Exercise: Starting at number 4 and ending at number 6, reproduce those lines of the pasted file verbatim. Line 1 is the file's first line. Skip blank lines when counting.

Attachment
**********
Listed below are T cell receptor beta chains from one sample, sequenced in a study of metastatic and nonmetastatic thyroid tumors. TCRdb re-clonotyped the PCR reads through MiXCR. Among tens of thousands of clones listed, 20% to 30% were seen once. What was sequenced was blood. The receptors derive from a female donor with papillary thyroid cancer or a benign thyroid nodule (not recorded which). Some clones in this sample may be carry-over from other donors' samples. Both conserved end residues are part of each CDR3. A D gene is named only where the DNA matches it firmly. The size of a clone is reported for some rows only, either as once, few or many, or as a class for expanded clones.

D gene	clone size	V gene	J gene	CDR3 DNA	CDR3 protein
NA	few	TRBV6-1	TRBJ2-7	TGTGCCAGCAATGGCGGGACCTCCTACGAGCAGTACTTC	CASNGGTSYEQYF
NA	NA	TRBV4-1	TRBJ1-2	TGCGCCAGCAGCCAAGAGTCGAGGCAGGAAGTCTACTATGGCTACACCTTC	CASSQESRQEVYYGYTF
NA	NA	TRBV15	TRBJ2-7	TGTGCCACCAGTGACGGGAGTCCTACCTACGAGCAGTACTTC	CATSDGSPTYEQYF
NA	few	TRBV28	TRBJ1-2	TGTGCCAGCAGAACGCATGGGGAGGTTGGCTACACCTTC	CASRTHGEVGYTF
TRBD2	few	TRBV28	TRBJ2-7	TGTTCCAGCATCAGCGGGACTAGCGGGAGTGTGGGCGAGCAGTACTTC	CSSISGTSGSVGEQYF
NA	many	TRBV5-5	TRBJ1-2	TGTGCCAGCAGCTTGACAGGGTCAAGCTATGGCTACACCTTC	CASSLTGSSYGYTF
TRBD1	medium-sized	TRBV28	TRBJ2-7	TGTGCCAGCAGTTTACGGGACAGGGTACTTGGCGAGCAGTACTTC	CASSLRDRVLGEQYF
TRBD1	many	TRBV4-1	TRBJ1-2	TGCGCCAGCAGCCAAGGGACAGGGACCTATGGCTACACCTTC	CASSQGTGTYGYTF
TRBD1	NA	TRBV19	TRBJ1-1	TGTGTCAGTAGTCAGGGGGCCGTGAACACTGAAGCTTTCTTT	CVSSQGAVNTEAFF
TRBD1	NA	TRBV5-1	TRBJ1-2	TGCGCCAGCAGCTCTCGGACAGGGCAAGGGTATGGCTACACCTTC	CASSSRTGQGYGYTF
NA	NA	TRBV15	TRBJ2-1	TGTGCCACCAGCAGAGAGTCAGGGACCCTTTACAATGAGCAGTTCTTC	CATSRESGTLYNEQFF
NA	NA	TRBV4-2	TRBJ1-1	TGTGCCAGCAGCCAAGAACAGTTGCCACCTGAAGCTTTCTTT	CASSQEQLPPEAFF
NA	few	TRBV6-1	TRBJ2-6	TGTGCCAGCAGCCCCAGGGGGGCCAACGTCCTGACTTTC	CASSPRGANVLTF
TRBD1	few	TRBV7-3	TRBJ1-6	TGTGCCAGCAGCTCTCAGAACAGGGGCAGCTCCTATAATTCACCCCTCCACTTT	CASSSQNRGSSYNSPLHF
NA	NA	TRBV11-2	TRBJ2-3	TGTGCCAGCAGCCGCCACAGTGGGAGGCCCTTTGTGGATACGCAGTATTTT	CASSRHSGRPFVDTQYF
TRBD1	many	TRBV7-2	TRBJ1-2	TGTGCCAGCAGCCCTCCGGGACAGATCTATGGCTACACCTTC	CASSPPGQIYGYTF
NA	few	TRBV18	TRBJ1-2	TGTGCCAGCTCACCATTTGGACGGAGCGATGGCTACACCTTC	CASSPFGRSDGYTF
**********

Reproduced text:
NA	NA	TRBV4-1	TRBJ1-2	TGCGCCAGCAGCCAAGAGTCGAGGCAGGAAGTCTACTATGGCTACACCTTC	CASSQESRQEVYYGYTF
NA	NA	TRBV15	TRBJ2-7	TGTGCCACCAGTGACGGGAGTCCTACCTACGAGCAGTACTTC	CATSDGSPTYEQYF
NA	few	TRBV28	TRBJ1-2	TGTGCCAGCAGAACGCATGGGGAGGTTGGCTACACCTTC	CASRTHGEVGYTF